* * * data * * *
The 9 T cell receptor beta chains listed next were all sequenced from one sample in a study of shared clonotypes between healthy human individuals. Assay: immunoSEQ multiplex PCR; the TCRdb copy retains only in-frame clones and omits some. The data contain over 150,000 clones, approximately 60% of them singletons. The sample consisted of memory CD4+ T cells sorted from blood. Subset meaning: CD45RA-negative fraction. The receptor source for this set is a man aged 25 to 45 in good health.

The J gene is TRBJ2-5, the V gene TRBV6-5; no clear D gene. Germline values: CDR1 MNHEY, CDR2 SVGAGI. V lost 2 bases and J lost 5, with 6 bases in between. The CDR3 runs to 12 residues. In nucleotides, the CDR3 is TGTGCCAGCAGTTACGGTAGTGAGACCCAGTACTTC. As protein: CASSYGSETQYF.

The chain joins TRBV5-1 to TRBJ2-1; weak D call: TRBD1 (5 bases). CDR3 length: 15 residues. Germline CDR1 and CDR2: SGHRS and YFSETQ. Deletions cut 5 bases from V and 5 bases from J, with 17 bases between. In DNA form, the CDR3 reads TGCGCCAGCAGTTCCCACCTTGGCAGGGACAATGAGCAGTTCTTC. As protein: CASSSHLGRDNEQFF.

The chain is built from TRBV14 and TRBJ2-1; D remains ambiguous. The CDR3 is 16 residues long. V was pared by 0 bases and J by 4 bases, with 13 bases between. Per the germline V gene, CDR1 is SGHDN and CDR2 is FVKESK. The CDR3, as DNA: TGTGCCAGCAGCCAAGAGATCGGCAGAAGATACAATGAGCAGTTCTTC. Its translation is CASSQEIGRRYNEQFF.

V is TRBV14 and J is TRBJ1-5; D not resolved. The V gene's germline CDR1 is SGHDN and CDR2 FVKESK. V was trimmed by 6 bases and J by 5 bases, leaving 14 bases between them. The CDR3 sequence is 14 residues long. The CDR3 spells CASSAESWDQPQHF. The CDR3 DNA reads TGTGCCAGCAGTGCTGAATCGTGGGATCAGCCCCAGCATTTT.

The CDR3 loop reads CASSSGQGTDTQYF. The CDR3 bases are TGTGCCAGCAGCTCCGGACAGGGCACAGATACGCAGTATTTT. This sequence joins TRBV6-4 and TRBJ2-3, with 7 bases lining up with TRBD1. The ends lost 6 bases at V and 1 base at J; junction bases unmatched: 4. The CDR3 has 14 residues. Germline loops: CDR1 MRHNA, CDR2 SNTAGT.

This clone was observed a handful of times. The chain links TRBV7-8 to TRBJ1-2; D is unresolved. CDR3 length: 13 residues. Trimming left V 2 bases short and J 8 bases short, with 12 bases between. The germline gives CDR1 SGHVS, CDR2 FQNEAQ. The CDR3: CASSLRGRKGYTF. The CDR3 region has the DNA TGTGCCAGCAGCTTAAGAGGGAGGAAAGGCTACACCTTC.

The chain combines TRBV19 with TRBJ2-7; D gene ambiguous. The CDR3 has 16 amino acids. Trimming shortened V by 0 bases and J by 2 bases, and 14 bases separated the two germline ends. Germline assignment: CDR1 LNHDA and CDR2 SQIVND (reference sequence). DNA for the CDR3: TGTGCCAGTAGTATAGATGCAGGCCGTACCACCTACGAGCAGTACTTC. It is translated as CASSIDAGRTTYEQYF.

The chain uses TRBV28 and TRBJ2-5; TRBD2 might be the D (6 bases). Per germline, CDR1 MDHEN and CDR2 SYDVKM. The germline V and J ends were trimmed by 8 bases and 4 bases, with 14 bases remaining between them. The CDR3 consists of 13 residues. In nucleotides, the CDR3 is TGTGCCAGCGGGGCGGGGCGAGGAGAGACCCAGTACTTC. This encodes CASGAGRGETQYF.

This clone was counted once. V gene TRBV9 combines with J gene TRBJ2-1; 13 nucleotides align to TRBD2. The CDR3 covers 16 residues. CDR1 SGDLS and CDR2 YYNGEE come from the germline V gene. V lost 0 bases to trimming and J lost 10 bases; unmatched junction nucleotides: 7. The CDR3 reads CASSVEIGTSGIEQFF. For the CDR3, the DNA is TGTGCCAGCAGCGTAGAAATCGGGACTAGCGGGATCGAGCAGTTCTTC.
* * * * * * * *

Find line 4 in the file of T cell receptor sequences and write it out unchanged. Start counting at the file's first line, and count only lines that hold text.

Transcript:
The chain is built from TRBV14 and TRBJ2-1; D remains ambiguous. The CDR3 is 16 residues long. V was pared by 0 bases and J by 4 bases, with 13 bases between. Per the germline V gene, CDR1 is SGHDN and CDR2 is FVKESK. The CDR3, as DNA: TGTGCCAGCAGCCAAGAGATCGGCAGAAGATACAATGAGCAGTTCTTC. Its translation is CASSQEIGRRYNEQFF.